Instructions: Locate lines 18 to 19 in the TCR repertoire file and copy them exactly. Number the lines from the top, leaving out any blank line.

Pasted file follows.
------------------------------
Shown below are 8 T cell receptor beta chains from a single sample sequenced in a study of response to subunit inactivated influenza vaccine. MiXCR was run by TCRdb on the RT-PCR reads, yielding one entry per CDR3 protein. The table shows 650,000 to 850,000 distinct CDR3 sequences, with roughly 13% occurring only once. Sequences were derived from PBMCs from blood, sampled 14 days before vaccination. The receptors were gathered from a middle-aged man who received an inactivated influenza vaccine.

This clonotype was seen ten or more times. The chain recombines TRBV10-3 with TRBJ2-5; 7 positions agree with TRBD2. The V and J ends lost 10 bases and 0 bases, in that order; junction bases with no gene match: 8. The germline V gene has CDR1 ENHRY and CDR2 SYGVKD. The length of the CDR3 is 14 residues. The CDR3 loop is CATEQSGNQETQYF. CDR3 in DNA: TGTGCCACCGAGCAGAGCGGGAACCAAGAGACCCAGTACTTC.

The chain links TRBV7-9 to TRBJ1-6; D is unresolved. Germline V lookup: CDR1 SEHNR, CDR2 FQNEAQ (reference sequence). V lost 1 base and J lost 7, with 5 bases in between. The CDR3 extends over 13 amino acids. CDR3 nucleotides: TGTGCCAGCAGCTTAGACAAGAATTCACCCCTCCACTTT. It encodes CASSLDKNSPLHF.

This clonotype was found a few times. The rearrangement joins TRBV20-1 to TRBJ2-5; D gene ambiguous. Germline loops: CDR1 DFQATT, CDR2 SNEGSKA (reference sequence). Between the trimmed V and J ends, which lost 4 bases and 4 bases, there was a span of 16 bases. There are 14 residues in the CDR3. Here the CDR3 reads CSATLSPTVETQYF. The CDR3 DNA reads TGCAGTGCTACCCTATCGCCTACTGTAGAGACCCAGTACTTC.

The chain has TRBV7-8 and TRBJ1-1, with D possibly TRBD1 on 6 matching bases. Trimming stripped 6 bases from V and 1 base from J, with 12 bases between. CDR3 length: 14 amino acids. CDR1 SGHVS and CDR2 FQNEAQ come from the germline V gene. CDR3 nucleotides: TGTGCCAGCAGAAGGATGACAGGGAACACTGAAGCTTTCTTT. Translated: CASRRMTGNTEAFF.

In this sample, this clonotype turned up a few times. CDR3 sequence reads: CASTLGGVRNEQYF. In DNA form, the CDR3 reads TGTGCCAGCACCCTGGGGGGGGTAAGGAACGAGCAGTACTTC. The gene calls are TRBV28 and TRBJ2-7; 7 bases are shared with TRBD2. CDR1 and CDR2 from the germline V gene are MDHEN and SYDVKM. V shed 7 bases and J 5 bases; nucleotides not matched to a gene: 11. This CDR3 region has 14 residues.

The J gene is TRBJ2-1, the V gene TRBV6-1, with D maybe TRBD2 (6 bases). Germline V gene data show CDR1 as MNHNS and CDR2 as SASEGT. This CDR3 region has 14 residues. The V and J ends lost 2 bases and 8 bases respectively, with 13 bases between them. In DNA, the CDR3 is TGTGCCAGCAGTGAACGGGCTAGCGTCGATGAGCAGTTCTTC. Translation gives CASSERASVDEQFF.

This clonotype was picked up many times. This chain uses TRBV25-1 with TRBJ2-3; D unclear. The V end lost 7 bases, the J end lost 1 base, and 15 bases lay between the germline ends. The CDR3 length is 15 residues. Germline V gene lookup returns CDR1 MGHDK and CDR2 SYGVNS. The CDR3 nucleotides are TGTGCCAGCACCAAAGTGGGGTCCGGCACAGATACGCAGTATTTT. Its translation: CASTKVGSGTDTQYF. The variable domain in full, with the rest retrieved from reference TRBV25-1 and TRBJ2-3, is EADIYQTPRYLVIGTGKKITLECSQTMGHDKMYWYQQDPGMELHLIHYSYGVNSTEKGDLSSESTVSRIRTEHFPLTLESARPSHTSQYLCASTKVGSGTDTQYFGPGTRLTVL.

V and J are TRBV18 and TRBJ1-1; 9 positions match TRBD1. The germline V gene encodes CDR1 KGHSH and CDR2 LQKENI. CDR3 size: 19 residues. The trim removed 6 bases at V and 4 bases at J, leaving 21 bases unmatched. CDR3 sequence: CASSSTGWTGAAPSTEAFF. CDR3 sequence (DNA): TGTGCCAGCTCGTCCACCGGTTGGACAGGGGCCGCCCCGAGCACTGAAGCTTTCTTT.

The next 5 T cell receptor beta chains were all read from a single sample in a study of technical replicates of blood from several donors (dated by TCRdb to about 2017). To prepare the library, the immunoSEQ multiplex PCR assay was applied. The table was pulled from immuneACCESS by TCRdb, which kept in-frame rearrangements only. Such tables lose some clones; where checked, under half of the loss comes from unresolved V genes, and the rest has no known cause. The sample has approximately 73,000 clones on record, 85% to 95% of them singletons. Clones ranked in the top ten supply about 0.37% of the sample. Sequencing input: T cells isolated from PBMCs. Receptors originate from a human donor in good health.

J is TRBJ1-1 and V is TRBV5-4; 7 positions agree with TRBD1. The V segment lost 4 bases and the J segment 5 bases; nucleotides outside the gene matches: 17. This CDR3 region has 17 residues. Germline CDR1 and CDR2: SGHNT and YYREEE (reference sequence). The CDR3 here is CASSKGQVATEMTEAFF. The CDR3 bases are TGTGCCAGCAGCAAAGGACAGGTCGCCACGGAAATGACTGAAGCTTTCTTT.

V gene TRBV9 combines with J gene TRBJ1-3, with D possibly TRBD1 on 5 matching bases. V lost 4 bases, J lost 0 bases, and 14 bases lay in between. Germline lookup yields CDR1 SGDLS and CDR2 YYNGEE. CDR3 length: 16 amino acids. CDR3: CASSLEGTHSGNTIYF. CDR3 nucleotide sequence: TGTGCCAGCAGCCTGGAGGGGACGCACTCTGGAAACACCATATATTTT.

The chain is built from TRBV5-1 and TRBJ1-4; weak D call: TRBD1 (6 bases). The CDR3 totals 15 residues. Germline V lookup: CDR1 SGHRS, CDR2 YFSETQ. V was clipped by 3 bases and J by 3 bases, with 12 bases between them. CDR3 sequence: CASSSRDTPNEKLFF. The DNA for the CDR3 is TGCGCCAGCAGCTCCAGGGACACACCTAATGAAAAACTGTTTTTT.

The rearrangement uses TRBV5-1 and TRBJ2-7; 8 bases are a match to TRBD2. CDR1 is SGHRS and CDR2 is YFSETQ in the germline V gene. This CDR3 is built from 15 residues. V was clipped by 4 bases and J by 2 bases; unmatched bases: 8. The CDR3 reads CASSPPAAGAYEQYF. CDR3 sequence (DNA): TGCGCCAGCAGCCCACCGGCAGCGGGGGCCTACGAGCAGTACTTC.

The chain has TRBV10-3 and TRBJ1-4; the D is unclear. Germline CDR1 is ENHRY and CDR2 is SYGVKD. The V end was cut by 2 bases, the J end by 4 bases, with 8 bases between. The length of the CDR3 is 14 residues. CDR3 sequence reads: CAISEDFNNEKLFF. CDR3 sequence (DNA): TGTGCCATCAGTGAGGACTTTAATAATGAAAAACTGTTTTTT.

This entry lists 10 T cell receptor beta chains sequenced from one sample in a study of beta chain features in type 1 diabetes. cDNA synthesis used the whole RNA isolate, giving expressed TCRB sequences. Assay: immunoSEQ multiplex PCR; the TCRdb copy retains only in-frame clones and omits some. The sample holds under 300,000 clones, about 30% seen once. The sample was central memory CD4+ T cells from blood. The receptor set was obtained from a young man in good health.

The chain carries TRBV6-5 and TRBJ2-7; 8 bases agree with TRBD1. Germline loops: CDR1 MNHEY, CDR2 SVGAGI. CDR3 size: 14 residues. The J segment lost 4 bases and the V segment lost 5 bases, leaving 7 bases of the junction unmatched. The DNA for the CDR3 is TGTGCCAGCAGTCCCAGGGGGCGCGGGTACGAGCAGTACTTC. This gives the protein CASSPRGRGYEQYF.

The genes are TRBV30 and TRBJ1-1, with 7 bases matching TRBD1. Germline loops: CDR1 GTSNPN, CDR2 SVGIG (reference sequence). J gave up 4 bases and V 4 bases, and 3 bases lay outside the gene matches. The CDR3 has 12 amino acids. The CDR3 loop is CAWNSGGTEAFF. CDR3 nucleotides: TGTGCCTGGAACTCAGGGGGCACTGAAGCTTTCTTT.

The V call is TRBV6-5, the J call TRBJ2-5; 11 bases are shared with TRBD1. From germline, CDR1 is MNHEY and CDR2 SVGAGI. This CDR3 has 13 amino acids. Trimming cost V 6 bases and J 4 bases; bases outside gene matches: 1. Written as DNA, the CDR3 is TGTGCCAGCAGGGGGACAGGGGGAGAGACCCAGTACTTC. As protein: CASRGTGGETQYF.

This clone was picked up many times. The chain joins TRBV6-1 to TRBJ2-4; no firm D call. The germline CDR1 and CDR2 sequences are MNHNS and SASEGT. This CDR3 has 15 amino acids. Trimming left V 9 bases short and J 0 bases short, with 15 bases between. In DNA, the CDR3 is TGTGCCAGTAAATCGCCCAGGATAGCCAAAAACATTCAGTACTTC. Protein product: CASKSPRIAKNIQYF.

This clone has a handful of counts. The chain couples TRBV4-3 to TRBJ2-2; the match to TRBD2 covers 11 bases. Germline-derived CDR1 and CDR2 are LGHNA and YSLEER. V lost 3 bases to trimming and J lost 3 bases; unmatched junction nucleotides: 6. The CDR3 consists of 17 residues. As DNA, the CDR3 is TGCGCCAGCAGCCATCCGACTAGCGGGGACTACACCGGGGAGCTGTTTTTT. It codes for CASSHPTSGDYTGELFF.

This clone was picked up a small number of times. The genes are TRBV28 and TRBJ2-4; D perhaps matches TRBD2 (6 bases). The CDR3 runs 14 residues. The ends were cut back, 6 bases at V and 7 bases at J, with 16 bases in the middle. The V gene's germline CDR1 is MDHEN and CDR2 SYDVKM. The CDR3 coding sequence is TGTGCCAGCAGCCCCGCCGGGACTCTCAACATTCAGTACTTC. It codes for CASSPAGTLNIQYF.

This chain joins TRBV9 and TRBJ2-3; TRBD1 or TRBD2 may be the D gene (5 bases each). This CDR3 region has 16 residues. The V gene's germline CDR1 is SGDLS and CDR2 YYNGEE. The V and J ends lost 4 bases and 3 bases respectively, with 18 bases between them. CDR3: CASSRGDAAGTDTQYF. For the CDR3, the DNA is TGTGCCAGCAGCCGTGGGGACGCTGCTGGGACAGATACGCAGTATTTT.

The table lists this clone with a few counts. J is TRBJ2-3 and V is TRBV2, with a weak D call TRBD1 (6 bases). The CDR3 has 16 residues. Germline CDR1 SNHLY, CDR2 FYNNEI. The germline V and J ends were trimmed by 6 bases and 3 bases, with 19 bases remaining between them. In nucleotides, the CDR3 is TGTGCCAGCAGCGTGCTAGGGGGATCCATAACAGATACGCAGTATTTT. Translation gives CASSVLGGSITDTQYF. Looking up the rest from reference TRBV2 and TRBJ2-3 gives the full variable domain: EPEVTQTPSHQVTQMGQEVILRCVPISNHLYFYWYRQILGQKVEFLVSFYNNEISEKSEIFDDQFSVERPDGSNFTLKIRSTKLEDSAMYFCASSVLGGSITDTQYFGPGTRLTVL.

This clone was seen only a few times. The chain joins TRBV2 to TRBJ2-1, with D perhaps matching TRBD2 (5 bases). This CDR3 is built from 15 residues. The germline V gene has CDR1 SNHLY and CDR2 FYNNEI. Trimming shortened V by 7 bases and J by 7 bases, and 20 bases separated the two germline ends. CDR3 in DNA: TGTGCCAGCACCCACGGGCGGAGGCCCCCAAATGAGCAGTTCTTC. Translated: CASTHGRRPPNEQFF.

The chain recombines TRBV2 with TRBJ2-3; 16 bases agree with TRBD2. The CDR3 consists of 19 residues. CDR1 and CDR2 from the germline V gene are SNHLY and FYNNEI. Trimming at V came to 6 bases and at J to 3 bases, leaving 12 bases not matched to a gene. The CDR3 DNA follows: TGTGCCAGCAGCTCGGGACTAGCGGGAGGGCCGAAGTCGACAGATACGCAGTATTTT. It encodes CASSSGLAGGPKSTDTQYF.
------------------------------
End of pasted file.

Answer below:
The genes are TRBV30 and TRBJ1-1, with 7 bases matching TRBD1. Germline loops: CDR1 GTSNPN, CDR2 SVGIG (reference sequence). J gave up 4 bases and V 4 bases, and 3 bases lay outside the gene matches. The CDR3 has 12 amino acids. The CDR3 loop is CAWNSGGTEAFF. CDR3 nucleotides: TGTGCCTGGAACTCAGGGGGCACTGAAGCTTTCTTT.

The V call is TRBV6-5, the J call TRBJ2-5; 11 bases are shared with TRBD1. From germline, CDR1 is MNHEY and CDR2 SVGAGI. This CDR3 has 13 amino acids. Trimming cost V 6 bases and J 4 bases; bases outside gene matches: 1. Written as DNA, the CDR3 is TGTGCCAGCAGGGGGACAGGGGGAGAGACCCAGTACTTC. As protein: CASRGTGGETQYF.